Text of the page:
Running Does Not Lead To Knee Osteoarthritis

Dr. Grace Hsiao-Wei Lo Baylor College of Medicine Assistant Professor, Section of Immunology, Allergy and Rheumatology, Department of Medicine, Baylor College of Medicine Faculty, Immunology, Allergy, and Rheumatology Section, Michael E. DeBakey VA Medical CenterMedicalResearch.com Interview with:
Dr. Grace Hsiao-Wei Lo
Baylor College of Medicine
Assistant Professor, Section of Immunology, Allergy and Rheumatology,  Department of Medicine, Baylor College of Medicine
Faculty, Immunology, Allergy, and Rheumatology Section,
Michael E. DeBakey VA Medical Center

Medical Research:What is the background for this study? What are the main findings?

Dr. Hsiao-Wei Lo: Controversy exists regarding whether running is harmful versus beneficial to the knee.  There is concern that chronic repetitive loading of the knee could physically damage structures within the knee.  Alternatively, runners have a lower body mass index, which we know is protective of knee osteoarthritis.  Limitations of prior studies evaluating the relationship between running and osteoarthritis include that they have been small studies and they have focused on those participating in a high level or an elite level of running which may not be very generalizable.  Addressing the question of whether running is associated with osteoarthritis is of particular relevance given that recent CDC guidelines recommend that all adults participate in regular physical activity, as there is definitive evidence that increased physical activity is associated with reduced cardiovascular events and mortality.

To address this question, we used data from a multicenter observational study, the Osteoarthritis Initiative (OAI). Of 2,683 participants, 56 percent were female, the mean age was 64.5 and the mean BMI was 28.6.  Twenty-nine percent of the participants reported that they ran at some time in their lives.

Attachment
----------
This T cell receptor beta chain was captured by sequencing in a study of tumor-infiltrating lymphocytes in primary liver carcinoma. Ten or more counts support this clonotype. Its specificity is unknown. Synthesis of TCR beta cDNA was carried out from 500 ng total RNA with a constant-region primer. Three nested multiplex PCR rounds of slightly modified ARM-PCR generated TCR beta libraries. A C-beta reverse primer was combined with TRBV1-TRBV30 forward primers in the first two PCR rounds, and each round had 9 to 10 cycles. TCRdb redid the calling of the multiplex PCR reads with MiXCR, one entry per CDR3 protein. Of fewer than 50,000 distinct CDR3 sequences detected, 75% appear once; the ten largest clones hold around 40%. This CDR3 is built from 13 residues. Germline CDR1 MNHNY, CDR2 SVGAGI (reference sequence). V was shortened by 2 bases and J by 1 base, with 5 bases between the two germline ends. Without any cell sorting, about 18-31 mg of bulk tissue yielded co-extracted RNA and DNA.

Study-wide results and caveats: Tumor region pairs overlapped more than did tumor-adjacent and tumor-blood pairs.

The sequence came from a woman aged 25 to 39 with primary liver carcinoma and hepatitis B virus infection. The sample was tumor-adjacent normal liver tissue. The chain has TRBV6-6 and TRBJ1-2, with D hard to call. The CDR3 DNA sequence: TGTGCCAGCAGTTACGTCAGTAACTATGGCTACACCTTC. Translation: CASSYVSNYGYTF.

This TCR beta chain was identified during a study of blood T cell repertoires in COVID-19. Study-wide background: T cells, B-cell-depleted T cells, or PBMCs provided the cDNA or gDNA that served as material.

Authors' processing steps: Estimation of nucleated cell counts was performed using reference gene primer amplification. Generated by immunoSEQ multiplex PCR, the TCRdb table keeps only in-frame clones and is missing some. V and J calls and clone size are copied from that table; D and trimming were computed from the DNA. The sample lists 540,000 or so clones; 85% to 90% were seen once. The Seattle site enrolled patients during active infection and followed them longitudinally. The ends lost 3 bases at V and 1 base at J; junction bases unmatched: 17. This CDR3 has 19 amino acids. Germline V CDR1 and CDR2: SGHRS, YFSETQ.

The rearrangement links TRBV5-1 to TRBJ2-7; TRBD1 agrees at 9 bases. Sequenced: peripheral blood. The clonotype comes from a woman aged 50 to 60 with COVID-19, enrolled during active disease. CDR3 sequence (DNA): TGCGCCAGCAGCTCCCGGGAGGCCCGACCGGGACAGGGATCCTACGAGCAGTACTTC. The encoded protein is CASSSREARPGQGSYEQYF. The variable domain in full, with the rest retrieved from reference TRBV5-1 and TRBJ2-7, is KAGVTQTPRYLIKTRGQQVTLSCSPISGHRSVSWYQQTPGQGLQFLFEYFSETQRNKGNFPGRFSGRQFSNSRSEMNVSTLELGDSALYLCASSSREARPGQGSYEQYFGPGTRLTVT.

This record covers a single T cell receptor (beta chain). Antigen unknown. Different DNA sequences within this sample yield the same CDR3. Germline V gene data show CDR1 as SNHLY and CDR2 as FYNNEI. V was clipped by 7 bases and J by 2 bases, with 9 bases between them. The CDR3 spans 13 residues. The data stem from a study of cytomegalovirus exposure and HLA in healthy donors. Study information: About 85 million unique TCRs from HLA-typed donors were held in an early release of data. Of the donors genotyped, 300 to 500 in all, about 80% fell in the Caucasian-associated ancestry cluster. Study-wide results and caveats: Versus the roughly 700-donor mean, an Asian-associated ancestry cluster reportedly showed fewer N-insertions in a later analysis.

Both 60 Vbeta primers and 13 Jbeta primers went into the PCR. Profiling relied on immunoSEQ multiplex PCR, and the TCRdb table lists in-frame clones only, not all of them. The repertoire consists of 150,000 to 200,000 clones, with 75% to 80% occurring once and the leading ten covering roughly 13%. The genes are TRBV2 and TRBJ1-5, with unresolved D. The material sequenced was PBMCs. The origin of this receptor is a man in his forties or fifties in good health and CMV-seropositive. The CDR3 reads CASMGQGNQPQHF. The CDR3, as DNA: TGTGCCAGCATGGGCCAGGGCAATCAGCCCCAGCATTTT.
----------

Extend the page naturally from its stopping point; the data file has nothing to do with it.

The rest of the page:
Patients had knee X-rays, were given symptom assessments, and were asked to complete the Lifetime Physical Activity Questionnaire (LPAQ), identifying the top three most frequently performed physical activities (≥ 10 times in life) they performed at different age ranges throughout their life. Age ranges included 12-18, 19-34, 35-49, and 50 years or older.

Knee X-rays were taken and then scored for evidence of radiographic OA using the Kellgren-Lawrence (KL) grade scale. Participants with KL grades of two or higher were considered as having radiographic OA (ROA). The researchers also measured if participants had frequent knee pain. Researchers considered a participant to have symptomatic OA (SOA) if they had at least one knee with both ROA and frequent knee pain. Anyone with a total knee replacement was classified as having frequent knee pain, ROA and SOA.

After collecting all the data, the researchers reported that runners, regardless of the age when they ran, had a lower prevalence of knee pain, ROA and SOA than non-runners. For people who had run at any time in their lives, 22.8 percent had SOA compared to 29.8 percent of non-runners. People with the lowest BMI scores were the most likely to report being habitual runners. Regular running, even at a non-elite level, not only does not increase the risk of developing knee osteoarthritis but may protect against it, the researchers concluded. 

Medical Research: What should clinicians and patients take away from your report?

Dr. Hsiao-Wei Lo: This does not address the question of whether or not running is harmful to people who have pre-existing knee osteoarthritis. However, in people who do not have knee OA, there is no reason to restrict participation in habitual running at any time in life from the perspective that it does not appear to be harmful to the knee joint

Citation:

American College of Rheumatology 2014 abstract

Running does not lead to knee osteoarthritis, may protect people from developing disease

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